R.S. 32:408 B. (2)(d) and 405.1:
    Class "D" Chauffeurs Driver's License
    Age Requirements: 17 years or above.
    Permits the operation of all vehicles included in Class E plus any single motor vehicle used in commerce to transport passengers or property if the motor vehicle has a gross vehicle weight rating of 10,001 or more pounds but less than 26,001 pounds, or any combination of vehicles used in commerce to transport passengers or property if the vehicle has a combined vehicle weight rating of 10,001 or more pounds but less than 26,001 pounds (inclusive of a towed unit with a gross vehicle weight rating of more than 10,000 pounds); or any vehicle designed or utilized for the transportation of passengers for hire or fee; and not utilized in the transportation of materials found to be hazardous under the provisions of the Hazardous Materials Transportation Act which requires the vehicle to bear a placard under the provision of Hazardous Materials Regulations (49 CFR Part 172, Subpart F).

    NOTE: As long as the combined gross vehicle weight rating (truck and trailer) is less than 26,001 pounds you can operate with Class D.

    R.S. 32:408 B.(2)(e) and 405.1:
    Class E Driver's License - Personal Vehicle
    Age Requirements: 17 years or above.
    Permits the operation of any single motor vehicle under 10,000 pounds gross vehicle weight, any personal use recreational vehicle and farm vehicles controlled and operated by a farmer to transport agricultural products, farm machinery, or farm supplies to and from a farm within 150 air miles of the owner's or operator's farm (not used in operation of a Common or Contract Carrier, and not used to transport passengers or property for hire)or any other vehicle which is not used in the transportation of hazardous materials which is required to be placarded. No first-time application for a Louisiana Class E license shall be received from any person seventeen (17) years of age or older unless there is also submitted with the application written evidence of the successful completion by the applicant of a full thirty-eight (38) hour driver's education course. If the applicant is eighteen (18) year of age or older, he must provide written evidence of the successful completion of an approved six (6) hour "pre-licensing" training course in addition to completion of an eight (8) hour behind-the-wheel instruction course which was approved by the Louisiana Department of Public Safety & Corrections. Effective January 1, 2011, the applicant shall provide a signed statement to the department attesting that he has completed a minimum of fifty (50) hours of supervised driving practice with a licensed parent, guardian, or adult at least twenty-one (21) or older. At least fifteen (15) of these hours must be night time driving. New applicants transferring in with an out-of-state, foreign, or military license are exempt from this requirement.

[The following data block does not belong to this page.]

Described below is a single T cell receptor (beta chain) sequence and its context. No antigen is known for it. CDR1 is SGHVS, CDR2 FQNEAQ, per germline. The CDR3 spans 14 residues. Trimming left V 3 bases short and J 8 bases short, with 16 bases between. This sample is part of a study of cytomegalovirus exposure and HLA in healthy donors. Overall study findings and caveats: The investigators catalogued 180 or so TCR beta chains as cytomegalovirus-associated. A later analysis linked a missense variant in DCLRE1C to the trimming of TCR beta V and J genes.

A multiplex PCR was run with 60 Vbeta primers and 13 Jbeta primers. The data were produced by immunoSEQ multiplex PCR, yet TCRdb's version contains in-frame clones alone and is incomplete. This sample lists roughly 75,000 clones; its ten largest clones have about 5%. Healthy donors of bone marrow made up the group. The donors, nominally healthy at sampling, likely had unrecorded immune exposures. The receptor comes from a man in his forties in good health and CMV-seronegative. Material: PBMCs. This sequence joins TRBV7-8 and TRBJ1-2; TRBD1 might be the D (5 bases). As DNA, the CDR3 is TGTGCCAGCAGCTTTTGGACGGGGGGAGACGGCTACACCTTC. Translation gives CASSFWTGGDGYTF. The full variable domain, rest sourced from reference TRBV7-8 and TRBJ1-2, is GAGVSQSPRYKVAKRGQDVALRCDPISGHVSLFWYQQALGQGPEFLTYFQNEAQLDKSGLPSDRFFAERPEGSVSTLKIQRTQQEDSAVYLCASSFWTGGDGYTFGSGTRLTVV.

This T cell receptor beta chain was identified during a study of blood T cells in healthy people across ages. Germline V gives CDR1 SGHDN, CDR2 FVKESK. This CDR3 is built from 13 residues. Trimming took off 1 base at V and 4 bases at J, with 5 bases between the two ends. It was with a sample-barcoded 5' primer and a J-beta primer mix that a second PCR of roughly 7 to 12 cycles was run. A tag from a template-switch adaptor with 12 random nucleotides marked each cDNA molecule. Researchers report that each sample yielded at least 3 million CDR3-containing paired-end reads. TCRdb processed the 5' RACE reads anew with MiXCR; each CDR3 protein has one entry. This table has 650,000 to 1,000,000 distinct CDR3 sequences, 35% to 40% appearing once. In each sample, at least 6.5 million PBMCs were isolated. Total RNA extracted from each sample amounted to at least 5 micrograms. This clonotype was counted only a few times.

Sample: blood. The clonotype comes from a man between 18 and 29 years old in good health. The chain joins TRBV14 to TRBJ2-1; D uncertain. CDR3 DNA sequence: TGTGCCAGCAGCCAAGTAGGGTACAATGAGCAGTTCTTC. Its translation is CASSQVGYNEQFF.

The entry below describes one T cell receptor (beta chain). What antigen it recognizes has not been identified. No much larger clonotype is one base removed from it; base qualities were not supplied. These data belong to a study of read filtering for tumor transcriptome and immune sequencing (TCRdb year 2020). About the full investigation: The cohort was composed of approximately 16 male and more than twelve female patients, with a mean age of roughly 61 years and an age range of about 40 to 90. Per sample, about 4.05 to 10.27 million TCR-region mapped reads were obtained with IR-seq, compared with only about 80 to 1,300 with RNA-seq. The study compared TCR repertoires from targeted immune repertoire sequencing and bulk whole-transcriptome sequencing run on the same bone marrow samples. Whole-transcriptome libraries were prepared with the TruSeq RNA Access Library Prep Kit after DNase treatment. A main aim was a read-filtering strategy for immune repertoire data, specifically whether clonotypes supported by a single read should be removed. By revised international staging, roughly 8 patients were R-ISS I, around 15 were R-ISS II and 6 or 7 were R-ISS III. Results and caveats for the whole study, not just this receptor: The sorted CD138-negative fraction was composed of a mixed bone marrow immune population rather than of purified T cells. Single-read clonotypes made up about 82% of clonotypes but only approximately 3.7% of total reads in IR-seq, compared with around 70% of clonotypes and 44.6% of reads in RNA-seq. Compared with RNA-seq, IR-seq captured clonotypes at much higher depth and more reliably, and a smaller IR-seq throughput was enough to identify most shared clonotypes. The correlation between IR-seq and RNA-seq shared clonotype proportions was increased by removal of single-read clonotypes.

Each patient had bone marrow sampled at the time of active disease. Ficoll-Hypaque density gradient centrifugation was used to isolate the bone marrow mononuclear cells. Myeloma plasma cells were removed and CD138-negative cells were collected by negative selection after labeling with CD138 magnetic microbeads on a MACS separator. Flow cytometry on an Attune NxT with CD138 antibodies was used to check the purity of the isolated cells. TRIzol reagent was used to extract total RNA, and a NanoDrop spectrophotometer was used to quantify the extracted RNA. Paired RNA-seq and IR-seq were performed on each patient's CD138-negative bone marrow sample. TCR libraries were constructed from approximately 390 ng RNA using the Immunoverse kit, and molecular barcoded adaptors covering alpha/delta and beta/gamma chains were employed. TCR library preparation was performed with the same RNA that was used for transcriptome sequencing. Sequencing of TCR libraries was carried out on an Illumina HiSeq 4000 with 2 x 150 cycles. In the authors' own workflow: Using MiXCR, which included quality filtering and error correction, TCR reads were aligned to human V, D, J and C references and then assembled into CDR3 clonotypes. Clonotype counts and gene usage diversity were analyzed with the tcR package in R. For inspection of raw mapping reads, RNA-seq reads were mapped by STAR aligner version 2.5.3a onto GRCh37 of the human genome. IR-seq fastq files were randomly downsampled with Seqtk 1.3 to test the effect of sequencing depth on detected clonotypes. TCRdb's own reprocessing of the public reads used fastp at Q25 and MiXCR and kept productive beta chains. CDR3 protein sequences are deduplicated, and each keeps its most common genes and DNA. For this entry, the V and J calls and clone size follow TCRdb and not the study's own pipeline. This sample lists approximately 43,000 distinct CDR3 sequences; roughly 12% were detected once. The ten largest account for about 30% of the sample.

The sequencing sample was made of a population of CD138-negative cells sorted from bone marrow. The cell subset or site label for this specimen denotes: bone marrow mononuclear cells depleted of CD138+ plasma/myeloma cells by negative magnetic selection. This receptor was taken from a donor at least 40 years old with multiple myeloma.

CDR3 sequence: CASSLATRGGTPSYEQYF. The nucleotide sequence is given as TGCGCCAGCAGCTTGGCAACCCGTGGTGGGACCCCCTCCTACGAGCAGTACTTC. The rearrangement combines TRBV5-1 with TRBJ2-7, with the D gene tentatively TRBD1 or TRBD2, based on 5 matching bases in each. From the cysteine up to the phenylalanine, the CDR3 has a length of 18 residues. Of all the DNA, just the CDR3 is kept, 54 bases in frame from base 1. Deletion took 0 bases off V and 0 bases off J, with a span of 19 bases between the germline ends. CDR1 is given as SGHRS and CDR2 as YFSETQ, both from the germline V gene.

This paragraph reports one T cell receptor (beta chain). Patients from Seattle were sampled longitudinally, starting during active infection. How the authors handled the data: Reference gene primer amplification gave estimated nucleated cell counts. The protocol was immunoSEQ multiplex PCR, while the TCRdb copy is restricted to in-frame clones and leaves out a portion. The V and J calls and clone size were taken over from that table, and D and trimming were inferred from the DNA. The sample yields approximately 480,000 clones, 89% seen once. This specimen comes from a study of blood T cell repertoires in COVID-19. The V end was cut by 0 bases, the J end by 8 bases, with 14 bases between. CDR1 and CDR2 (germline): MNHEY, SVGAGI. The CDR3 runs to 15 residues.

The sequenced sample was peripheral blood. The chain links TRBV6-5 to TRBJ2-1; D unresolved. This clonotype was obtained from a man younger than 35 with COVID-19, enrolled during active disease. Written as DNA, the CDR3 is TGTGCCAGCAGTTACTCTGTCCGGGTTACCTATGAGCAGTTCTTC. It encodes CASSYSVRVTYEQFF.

With how this is written, a picky officer could potential give a citation for someone operating a 1 ton dually of 11,400# with a "standard" class E license, however I have never heard of anyone having this happen. Down here, if police were hunting things like that, they'd have to stop just about every landscaper, LCO, or person with a truck and trailer. Nevertheless, it looks like I'll be going down to the friendly DMV soon to get my class D.

    Hows that for muddy clarity?